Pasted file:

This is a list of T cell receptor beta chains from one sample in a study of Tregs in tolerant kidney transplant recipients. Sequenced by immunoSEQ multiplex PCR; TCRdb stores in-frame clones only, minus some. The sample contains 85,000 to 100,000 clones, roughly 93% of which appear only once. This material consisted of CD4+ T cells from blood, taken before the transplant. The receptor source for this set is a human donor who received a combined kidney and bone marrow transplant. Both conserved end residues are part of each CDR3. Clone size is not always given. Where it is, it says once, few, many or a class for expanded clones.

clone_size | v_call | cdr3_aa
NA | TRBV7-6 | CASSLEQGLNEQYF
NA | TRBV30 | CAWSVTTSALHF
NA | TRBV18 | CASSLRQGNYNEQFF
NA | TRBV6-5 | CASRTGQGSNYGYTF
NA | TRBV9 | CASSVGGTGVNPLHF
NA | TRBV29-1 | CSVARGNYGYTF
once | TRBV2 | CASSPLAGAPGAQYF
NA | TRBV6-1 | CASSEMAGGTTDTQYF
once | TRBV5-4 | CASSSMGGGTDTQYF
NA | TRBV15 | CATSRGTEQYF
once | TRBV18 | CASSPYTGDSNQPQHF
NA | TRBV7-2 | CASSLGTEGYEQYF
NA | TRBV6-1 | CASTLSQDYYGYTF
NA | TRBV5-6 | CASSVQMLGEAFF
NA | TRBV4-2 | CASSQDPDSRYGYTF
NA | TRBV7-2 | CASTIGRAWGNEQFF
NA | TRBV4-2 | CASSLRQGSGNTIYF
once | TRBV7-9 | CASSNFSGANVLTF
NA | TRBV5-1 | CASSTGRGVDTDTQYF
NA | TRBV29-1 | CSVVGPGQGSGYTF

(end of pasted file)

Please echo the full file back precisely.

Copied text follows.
This is a list of T cell receptor beta chains from one sample in a study of Tregs in tolerant kidney transplant recipients. Sequenced by immunoSEQ multiplex PCR; TCRdb stores in-frame clones only, minus some. The sample contains 85,000 to 100,000 clones, roughly 93% of which appear only once. This material consisted of CD4+ T cells from blood, taken before the transplant. The receptor source for this set is a human donor who received a combined kidney and bone marrow transplant. Both conserved end residues are part of each CDR3. Clone size is not always given. Where it is, it says once, few, many or a class for expanded clones.

clone_size | v_call | cdr3_aa
NA | TRBV7-6 | CASSLEQGLNEQYF
NA | TRBV30 | CAWSVTTSALHF
NA | TRBV18 | CASSLRQGNYNEQFF
NA | TRBV6-5 | CASRTGQGSNYGYTF
NA | TRBV9 | CASSVGGTGVNPLHF
NA | TRBV29-1 | CSVARGNYGYTF
once | TRBV2 | CASSPLAGAPGAQYF
NA | TRBV6-1 | CASSEMAGGTTDTQYF
once | TRBV5-4 | CASSSMGGGTDTQYF
NA | TRBV15 | CATSRGTEQYF
once | TRBV18 | CASSPYTGDSNQPQHF
NA | TRBV7-2 | CASSLGTEGYEQYF
NA | TRBV6-1 | CASTLSQDYYGYTF
NA | TRBV5-6 | CASSVQMLGEAFF
NA | TRBV4-2 | CASSQDPDSRYGYTF
NA | TRBV7-2 | CASTIGRAWGNEQFF
NA | TRBV4-2 | CASSLRQGSGNTIYF
once | TRBV7-9 | CASSNFSGANVLTF
NA | TRBV5-1 | CASSTGRGVDTDTQYF
NA | TRBV29-1 | CSVVGPGQGSGYTF